High Plains: Based on 60 to 90-day SPI values and soil moisture, abnormal dryness (D0) and moderate drought (D1) were expanded across parts of southern Nebraska and western Kansas. Severe drought (D2) increased across southeastern Colorado and southwestern Kansas due to rapidly worsening soil moisture and the EDDI. Based on below-average SWE and SPI, the Sangre de Cristo Mountain Range was degraded to extreme drought (D3). Minor improvements were made to parts of North Dakota due to recent snowfall and above-normal precipitation dating back through the fall.

West: During early to mid-December, precipitation averaged more than 150 percent of normal across much of California along with western areas of Oregon and Washington. According to the California Department of Water Resources as of Dec 21, snow water equivalent (SWE) statewide is 93 percent of normal. During the past two weeks, temperatures have averaged two to four degrees F below normal which has contributed to the favorable snow water content numbers through mid-December. Above-normal precipitation during the past two weeks, current SWE numbers, and 12 to 24-month SPI considerations supported a reduction of D4 (exceptional drought) across much of the Sierra Nevada Mountains. Also, D4 was decreased to the north of Los Angeles due to recent heavy precipitation. As a result of December precipitation, a slight decrease in extreme drought (D3) was made to the north of San Francisco. The exceptional drought (D4) was eliminated from southern Nevada and southeastern California due to the lack of support from long-term SPI values. A persistent wet pattern resulted in a 1-category improvement to western Oregon as longer term indicators slowly improve. As of Dec. 20, Oregon statewide SWE is at 95% of normal with generally above average SWE along and west of the Cascades but continued below average SWE throughout northeastern Oregon. WYTD (Oct 1-Dec. 20) precipitation along with assessment of long-term SPIs resulted in a one-category improvement to western Idaho and adjacent Washington. Recent heavier precipitation, especially at the higher elevations, resulted in improving drought conditions throughout many locations of Montana. The areas of exceptional drought (D4) were decreased due to recent wetness and lack of support from longer term SPIs. Due to current low SWE, there is growing concern for worsening conditions across the Bear and Snake River basins of southern Idaho. These ongoing low SWE numbers supported a 1-category degradation for parts of southern Idaho and adjacent areas of western Wyoming. Due to recent dryness and rapidly worsening soil moisture, D3 was expanded to include more of northeast New Mexico.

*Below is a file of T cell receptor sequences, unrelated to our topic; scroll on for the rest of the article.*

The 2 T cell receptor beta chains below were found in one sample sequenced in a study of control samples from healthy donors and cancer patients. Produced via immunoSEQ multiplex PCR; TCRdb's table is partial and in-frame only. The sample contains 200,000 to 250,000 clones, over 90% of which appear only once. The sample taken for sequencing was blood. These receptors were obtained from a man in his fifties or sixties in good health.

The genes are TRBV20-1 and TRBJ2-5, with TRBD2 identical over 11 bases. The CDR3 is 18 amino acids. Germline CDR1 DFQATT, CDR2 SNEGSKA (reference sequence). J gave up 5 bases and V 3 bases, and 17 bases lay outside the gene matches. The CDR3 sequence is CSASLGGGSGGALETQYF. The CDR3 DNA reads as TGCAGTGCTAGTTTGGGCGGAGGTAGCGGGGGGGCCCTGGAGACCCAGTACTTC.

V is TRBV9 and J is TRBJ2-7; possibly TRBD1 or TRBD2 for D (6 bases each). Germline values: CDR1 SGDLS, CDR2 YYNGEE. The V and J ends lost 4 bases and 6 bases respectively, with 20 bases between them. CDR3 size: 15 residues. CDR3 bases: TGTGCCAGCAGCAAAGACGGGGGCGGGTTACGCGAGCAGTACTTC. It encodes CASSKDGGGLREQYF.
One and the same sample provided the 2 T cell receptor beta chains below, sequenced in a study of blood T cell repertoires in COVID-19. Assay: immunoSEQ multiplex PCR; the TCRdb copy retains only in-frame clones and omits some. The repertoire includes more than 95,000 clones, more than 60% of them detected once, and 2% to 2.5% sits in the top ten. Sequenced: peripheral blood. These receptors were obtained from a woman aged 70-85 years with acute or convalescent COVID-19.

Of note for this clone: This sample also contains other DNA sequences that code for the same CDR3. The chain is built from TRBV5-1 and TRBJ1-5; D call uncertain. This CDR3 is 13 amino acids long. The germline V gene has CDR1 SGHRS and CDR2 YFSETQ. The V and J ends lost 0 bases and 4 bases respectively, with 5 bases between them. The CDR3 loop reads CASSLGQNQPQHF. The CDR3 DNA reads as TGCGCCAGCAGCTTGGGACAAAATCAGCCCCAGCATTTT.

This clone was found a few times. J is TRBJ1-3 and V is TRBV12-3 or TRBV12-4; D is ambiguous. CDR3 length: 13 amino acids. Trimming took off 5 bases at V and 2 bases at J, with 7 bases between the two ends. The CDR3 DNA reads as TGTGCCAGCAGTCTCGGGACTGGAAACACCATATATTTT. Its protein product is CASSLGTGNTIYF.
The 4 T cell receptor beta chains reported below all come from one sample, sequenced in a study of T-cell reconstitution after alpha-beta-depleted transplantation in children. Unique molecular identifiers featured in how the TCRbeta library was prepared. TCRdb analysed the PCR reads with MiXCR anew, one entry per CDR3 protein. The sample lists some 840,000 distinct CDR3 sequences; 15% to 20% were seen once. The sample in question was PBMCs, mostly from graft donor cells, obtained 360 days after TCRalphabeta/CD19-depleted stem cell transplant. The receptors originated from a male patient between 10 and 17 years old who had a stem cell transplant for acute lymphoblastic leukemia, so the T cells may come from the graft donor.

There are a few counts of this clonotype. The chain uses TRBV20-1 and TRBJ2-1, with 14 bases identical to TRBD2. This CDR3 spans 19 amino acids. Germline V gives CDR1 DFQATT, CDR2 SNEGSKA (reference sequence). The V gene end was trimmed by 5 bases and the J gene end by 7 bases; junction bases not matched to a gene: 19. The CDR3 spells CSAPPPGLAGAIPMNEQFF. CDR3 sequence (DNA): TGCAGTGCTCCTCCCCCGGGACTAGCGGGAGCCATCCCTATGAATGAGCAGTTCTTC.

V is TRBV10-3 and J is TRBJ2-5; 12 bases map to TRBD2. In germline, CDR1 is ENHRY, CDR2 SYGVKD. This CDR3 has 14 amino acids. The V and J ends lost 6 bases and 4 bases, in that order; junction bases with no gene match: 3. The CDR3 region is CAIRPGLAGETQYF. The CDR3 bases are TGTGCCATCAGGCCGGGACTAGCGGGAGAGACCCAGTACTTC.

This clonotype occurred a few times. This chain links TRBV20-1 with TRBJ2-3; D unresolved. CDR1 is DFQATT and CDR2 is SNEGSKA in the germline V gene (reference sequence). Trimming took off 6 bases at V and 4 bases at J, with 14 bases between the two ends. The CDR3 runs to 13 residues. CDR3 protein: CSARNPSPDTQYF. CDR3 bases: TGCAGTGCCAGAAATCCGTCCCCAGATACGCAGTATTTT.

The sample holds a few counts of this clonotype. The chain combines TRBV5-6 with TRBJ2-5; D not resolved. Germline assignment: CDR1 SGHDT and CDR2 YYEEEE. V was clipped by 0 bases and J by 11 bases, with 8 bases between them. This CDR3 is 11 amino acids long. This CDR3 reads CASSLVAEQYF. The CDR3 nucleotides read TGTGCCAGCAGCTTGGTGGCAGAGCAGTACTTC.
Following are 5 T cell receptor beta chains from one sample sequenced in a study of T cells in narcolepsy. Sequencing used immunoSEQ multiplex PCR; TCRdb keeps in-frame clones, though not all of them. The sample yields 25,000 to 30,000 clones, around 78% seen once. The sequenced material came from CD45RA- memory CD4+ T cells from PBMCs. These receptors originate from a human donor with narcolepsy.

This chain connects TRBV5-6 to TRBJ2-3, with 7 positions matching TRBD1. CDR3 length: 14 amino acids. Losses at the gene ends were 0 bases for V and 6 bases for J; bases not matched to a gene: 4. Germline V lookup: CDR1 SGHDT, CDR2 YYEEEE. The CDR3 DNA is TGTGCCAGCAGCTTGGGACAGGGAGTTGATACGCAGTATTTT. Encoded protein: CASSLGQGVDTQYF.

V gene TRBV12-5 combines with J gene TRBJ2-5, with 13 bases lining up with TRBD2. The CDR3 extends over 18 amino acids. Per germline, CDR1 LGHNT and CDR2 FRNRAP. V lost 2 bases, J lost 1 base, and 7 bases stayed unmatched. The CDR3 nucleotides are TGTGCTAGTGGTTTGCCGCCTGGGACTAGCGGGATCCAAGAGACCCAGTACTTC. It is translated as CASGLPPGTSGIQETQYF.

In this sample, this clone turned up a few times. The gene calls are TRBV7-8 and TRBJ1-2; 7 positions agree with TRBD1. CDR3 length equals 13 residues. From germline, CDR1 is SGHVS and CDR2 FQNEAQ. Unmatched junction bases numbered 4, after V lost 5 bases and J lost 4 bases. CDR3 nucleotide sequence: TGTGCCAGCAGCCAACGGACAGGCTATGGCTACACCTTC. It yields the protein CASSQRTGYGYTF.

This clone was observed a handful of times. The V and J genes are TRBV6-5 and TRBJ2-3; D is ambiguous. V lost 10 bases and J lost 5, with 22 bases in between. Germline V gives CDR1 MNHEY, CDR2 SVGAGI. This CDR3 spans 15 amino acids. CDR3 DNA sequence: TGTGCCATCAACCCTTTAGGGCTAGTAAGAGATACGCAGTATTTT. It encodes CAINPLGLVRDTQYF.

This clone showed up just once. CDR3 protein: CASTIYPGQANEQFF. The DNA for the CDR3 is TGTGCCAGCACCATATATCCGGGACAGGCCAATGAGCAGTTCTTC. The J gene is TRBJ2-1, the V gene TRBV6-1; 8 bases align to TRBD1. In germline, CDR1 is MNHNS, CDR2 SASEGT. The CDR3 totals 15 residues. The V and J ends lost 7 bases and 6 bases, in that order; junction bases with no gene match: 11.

Near-term forecast: Heavy rain and high-elevation snow are forecast from the West Coast east to the Continental Divide from Dec. 23 to 27. According to the Weather Prediction Center, five-day precipitation amounts could total more than five inches, liquid equivalent, along the coastal ranges of the West Coast, Cascades, and Sierra Nevada Mountains. Moderate to heavy precipitation is also forecast to occur across the Great Basin and Four Corners region. Dry weather and above-normal temperatures are likely to persist across the central and southern Great Plains. A mixture of rain and snow is forecast from the Great Lakes east to the Northeast from Dec. 23 to 27 with little or no precipitation continuing throughout the Mid-Atlantic. Following beneficial rainfall across the lower Mississippi Valley, western Gulf Coast, and parts of the Southeast during mid-December, dry weather is forecast through Dec. 27.

The Climate Prediction Center’s 6-10 day outlook (valid Dec. 28, 2021-Jan 1, 2022) favors above-normal temperatures across the East, Gulf Coast States, and southern Great Plains. Below-normal temperatures are likely across the upper Mississippi Valley, northern to central Great Plains, and West. Probabilities for below-normal temperatures exceed 90% for parts of the northern Rockies and Pacific Northwest. Near to above-normal temperatures are favored for much of Mainland Alaska, while below-normal temperatures are more likely to persist across the Alaska Panhandle. Near or above-normal precipitation is favored for nearly all of the continental U.S. with only slightly elevated probabilities for below-normal precipitation forecast across the Florida Peninsula.

Terminology: EDDI – Evaporative Demand Drought Index. This is an experimental model for drought prediction, using nationwide data from 1980-present. SPE – Standardized Precipitation index, correlating present month/year precipitation with 30-plus year historical data. SWE – Snow Water Equivalent. 

For more information on the U.S. Drought Monitor visit: http://droughtmonitor.unl.edu 

USDA Weekly Crop Progress Reports

Weekly reports have finished for 2021 and will resume in the spring. Winter monthly reports will be published during the first week of January, February, and March.